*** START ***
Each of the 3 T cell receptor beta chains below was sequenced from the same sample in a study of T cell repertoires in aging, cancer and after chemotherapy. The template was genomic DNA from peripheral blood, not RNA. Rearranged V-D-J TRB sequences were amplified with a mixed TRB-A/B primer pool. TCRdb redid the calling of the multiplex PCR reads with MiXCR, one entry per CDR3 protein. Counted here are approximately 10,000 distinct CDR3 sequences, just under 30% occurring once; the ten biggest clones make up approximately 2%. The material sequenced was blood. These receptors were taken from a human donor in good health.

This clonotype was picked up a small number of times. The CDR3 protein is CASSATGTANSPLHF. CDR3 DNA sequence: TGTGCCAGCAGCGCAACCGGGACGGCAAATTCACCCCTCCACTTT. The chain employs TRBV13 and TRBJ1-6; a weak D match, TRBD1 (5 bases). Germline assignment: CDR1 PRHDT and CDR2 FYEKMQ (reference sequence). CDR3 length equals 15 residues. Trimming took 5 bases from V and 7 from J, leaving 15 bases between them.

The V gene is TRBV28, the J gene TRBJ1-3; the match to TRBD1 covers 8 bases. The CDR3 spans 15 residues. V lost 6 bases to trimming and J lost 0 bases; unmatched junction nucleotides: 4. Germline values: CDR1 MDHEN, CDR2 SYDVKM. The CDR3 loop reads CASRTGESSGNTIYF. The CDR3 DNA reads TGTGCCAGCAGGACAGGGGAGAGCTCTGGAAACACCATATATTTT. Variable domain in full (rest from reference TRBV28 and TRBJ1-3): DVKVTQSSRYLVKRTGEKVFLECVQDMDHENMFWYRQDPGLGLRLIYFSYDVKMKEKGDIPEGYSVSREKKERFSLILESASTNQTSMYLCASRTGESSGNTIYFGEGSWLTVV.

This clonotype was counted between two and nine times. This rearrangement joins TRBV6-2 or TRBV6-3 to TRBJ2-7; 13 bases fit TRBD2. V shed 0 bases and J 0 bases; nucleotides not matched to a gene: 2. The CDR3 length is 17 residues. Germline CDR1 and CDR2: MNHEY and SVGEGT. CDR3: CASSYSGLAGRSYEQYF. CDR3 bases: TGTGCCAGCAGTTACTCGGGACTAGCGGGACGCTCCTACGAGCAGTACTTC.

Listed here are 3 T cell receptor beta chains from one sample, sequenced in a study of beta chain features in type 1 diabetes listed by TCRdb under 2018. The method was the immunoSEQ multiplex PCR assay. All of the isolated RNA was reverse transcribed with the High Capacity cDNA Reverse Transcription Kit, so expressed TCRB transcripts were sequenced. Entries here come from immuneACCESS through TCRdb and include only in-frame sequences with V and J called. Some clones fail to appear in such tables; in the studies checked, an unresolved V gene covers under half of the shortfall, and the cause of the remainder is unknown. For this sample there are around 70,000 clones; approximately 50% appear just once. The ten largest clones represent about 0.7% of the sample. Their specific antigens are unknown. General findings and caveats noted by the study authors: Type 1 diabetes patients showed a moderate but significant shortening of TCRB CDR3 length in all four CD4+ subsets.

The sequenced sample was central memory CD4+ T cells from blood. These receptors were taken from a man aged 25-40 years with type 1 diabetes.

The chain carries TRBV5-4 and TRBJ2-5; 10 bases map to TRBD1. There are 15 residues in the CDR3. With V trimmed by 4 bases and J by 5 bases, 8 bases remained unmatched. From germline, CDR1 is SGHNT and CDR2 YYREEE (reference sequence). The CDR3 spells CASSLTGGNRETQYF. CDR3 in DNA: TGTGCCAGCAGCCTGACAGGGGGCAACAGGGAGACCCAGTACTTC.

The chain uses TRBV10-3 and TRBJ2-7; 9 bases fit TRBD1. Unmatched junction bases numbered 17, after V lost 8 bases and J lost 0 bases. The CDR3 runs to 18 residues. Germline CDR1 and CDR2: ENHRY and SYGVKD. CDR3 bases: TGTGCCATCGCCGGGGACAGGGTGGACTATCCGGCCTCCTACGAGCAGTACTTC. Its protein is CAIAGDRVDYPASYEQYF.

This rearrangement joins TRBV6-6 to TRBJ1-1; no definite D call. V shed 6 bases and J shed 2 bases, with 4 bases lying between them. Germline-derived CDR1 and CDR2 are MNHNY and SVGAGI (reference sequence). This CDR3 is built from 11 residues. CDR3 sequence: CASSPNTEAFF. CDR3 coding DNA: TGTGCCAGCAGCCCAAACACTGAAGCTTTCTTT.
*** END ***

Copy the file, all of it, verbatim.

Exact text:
Each of the 3 T cell receptor beta chains below was sequenced from the same sample in a study of T cell repertoires in aging, cancer and after chemotherapy. The template was genomic DNA from peripheral blood, not RNA. Rearranged V-D-J TRB sequences were amplified with a mixed TRB-A/B primer pool. TCRdb redid the calling of the multiplex PCR reads with MiXCR, one entry per CDR3 protein. Counted here are approximately 10,000 distinct CDR3 sequences, just under 30% occurring once; the ten biggest clones make up approximately 2%. The material sequenced was blood. These receptors were taken from a human donor in good health.

This clonotype was picked up a small number of times. The CDR3 protein is CASSATGTANSPLHF. CDR3 DNA sequence: TGTGCCAGCAGCGCAACCGGGACGGCAAATTCACCCCTCCACTTT. The chain employs TRBV13 and TRBJ1-6; a weak D match, TRBD1 (5 bases). Germline assignment: CDR1 PRHDT and CDR2 FYEKMQ (reference sequence). CDR3 length equals 15 residues. Trimming took 5 bases from V and 7 from J, leaving 15 bases between them.

The V gene is TRBV28, the J gene TRBJ1-3; the match to TRBD1 covers 8 bases. The CDR3 spans 15 residues. V lost 6 bases to trimming and J lost 0 bases; unmatched junction nucleotides: 4. Germline values: CDR1 MDHEN, CDR2 SYDVKM. The CDR3 loop reads CASRTGESSGNTIYF. The CDR3 DNA reads TGTGCCAGCAGGACAGGGGAGAGCTCTGGAAACACCATATATTTT. Variable domain in full (rest from reference TRBV28 and TRBJ1-3): DVKVTQSSRYLVKRTGEKVFLECVQDMDHENMFWYRQDPGLGLRLIYFSYDVKMKEKGDIPEGYSVSREKKERFSLILESASTNQTSMYLCASRTGESSGNTIYFGEGSWLTVV.

This clonotype was counted between two and nine times. This rearrangement joins TRBV6-2 or TRBV6-3 to TRBJ2-7; 13 bases fit TRBD2. V shed 0 bases and J 0 bases; nucleotides not matched to a gene: 2. The CDR3 length is 17 residues. Germline CDR1 and CDR2: MNHEY and SVGEGT. CDR3: CASSYSGLAGRSYEQYF. CDR3 bases: TGTGCCAGCAGTTACTCGGGACTAGCGGGACGCTCCTACGAGCAGTACTTC.

Listed here are 3 T cell receptor beta chains from one sample, sequenced in a study of beta chain features in type 1 diabetes listed by TCRdb under 2018. The method was the immunoSEQ multiplex PCR assay. All of the isolated RNA was reverse transcribed with the High Capacity cDNA Reverse Transcription Kit, so expressed TCRB transcripts were sequenced. Entries here come from immuneACCESS through TCRdb and include only in-frame sequences with V and J called. Some clones fail to appear in such tables; in the studies checked, an unresolved V gene covers under half of the shortfall, and the cause of the remainder is unknown. For this sample there are around 70,000 clones; approximately 50% appear just once. The ten largest clones represent about 0.7% of the sample. Their specific antigens are unknown. General findings and caveats noted by the study authors: Type 1 diabetes patients showed a moderate but significant shortening of TCRB CDR3 length in all four CD4+ subsets.

The sequenced sample was central memory CD4+ T cells from blood. These receptors were taken from a man aged 25-40 years with type 1 diabetes.

The chain carries TRBV5-4 and TRBJ2-5; 10 bases map to TRBD1. There are 15 residues in the CDR3. With V trimmed by 4 bases and J by 5 bases, 8 bases remained unmatched. From germline, CDR1 is SGHNT and CDR2 YYREEE (reference sequence). The CDR3 spells CASSLTGGNRETQYF. CDR3 in DNA: TGTGCCAGCAGCCTGACAGGGGGCAACAGGGAGACCCAGTACTTC.

The chain uses TRBV10-3 and TRBJ2-7; 9 bases fit TRBD1. Unmatched junction bases numbered 17, after V lost 8 bases and J lost 0 bases. The CDR3 runs to 18 residues. Germline CDR1 and CDR2: ENHRY and SYGVKD. CDR3 bases: TGTGCCATCGCCGGGGACAGGGTGGACTATCCGGCCTCCTACGAGCAGTACTTC. Its protein is CAIAGDRVDYPASYEQYF.

This rearrangement joins TRBV6-6 to TRBJ1-1; no definite D call. V shed 6 bases and J shed 2 bases, with 4 bases lying between them. Germline-derived CDR1 and CDR2 are MNHNY and SVGAGI (reference sequence). This CDR3 is built from 11 residues. CDR3 sequence: CASSPNTEAFF. CDR3 coding DNA: TGTGCCAGCAGCCCAAACACTGAAGCTTTCTTT.